Sunday, February 27, 2011

Lectio Divina - Part 8

How should we practice lectio divina?
           We will now enter into what many people will probably consider the “most useful” part of this introduction to lectio divina, the section that explains the “how-to” of reading, meditation, prayer, and contemplation. We will begin with a brief review. As we saw in part 1, the twelfth-century monk Guigo II describes lectio divina as a ladder that lifts us up to heaven. “It's lower end rests upon the earth,” he explains, “but its top pierces the clouds and touches heavenly secrets.” (14) The ladder consists of four steps (or dimensions or times, etc.): reading or lectio, which is “the careful study of the Scriptures”; meditation or meditatio, which is “the busy application of the mind to seek with the help of one's own reason for the knowledge of hidden truth”; prayer or oratio, which is “the heart's devoted turning to God to drive away evil and obtain what is good”; and contemplation or contemplatio, which is “when the mind is in some sort lifted up to God and held above itself” in an intimate, silent, joyful union with God. (15) Each step or dimension flows smoothly into the next, back and forth as the Holy Spirit works within us, guiding us and leading us into the truth. (16) Once again, we must stress that these dimensions are never an end in themselves; the goal of lectio divina is meeting God and establishing a relationship with Him by spending time immersed in His Word, the Sacred Scriptures.

          Because we are seeking to build, to deepen, and to enrich our relationship with God (keeping firmly in mind that the entire process is initiated by Him and is His gift to us), we must approach lectio divina with a proper set of dispositions that will help us prepare ourselves for an encounter with God in our reading, meditation, prayer, and contemplation. These include receptivity (or openness), humility, faith, reverence, recollection (or mindfulness), purity of heart, desire, commitment (or fidelity), discipline, perseverance, and love. (17) We shall examine each of these briefly, acknowledging that some of them overlap and that these are only a few of the attitudes that will help us open ourselves to the Blessed Trinity and receive the message the Scriptures hold for us.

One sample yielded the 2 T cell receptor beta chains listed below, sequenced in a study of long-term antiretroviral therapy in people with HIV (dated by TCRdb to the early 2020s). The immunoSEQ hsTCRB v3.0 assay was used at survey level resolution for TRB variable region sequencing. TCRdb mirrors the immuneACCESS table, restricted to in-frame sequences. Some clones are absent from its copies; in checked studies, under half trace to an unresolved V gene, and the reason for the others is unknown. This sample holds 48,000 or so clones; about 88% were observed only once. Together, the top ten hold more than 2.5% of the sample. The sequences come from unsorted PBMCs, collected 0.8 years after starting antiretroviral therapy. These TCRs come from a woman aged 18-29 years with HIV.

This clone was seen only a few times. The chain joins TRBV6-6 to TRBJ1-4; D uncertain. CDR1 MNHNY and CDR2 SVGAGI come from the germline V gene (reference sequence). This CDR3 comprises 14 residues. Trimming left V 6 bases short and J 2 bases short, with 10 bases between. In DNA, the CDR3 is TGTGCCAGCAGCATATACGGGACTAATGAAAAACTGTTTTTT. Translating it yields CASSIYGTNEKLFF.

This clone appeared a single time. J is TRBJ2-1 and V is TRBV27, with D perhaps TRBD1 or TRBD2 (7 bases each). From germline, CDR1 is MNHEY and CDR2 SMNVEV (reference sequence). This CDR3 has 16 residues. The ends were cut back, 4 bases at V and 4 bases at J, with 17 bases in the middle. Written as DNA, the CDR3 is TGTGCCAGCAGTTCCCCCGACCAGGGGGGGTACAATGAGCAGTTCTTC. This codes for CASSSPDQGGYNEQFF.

Before we read our very first word of lectio, we must cultivate within our hearts and minds a receptivity or openness to the words before us. We must put aside our presuppositions, so as not to impose them on the Bible, and allow the text to speak to us on its own terms. We must make ourselves vulnerable to the Scriptures, embracing a willingness to be led, challenged, and changed by God through His Word. This is absolutely essential, for if we begin our reading having already determined the message we wish to hear, we will perceive exactly that rather than what God wishes to say. (18) In other words, we must train ourselves in humility. Magrassi tells us, “The Word of God is too great, and we are too small to approach it with presumption or intellectual pride.” (19) We cannot open our Bibles with the arrogant certainty that we can master them, or even understand more than the tiniest part of them, with our own powers of reason. We should, instead, imitate God, Who humbled Himself in becoming Man and in using our “poor human language” to communicate with us. (20) Indeed, before we even open the Scriptures, we should be aware that they are truly the Word of God in human words. We must have faith that the text we read is not merely a human document but is the inspired and inerrant product of the Holy Spirit. (21) The Bible is both human and divine, but many today simply ignore its divine aspects to focus exclusively on its humanity. In lectio divina, however, we must approach the Scriptures with the “gaze of faith,” believing firmly in the divine realities mediated by the text and trusting that our loving God is waiting to speak to us as we apply ourselves to His Word. (22) Our faith in the Scriptural text as the Word of God leads us naturally to disposition of reverence. Casey defines reverence as “the sobriety of spirit that stems from an experience of the otherness of God which makes us want to subdue self, remain silent, and to submit.” (23) With a proper attitude of reverence, we recognize the mystery of God revealed in His Word, and we stand in awe before Him. Further, when we discern the presence of God in the Bible, we will see the need for our next two dispositions, recollection and purity of heart. The former refers to our stance of full attention before the Word of God. (24) We strive to be wholly present and completely mindful of what we are doing, and of Whom we are encountering, as we read, meditate, and pray the Scriptures. (25) We also make a concerted effort to purify our hearts before and as we practice lectio divina; we attempt to let go of anything that might prevent us from focusing wholly on God. (26) We set aside our worries, we repent of our sins, we renounce our worldly desires, and we concentrate “purely” on our relationship with the Lord. (27) As we do so, our desire for God increases, as does our “hunger and thirst” for the truth of His Word, and we come to lectio divina with a deep longing to receive God. (28) We are then ready to cultivate the dispositions of commitment, discipline, and perseverance. We decide to be faithful to the practice of lectio divina because we know that our firm commitment to spend time reading, meditating, and praying God's Word will only deepen our relationship with Him. (29) We also resolve to discipline ourselves in our lectio divina, determining that we will make a conscious effort towards concentration, continuity, and constancy as we fulfill the commitment we have made. (30) Further, we dispose ourselves to perseverance, especially when our reading seems incomprehensible, our meditation shallow, our prayer dry, and our contemplation non-existent. (31) We continue our routine of lectio divina nonetheless, knowing that eventually, if God so wills, we will see the fruits of our labors. Finally, we must always approach lectio divina with the disposition of love, for we know that “one who loves sees more, because love is also a way of access to the truth.” (32) We understand, too, that in our lectio divina, we are meeting Someone Who is completely and totally lovable and to Whom we owe all our love, for He is our Creator, our Father, our Savior, our Guide, our Brother, and our Friend.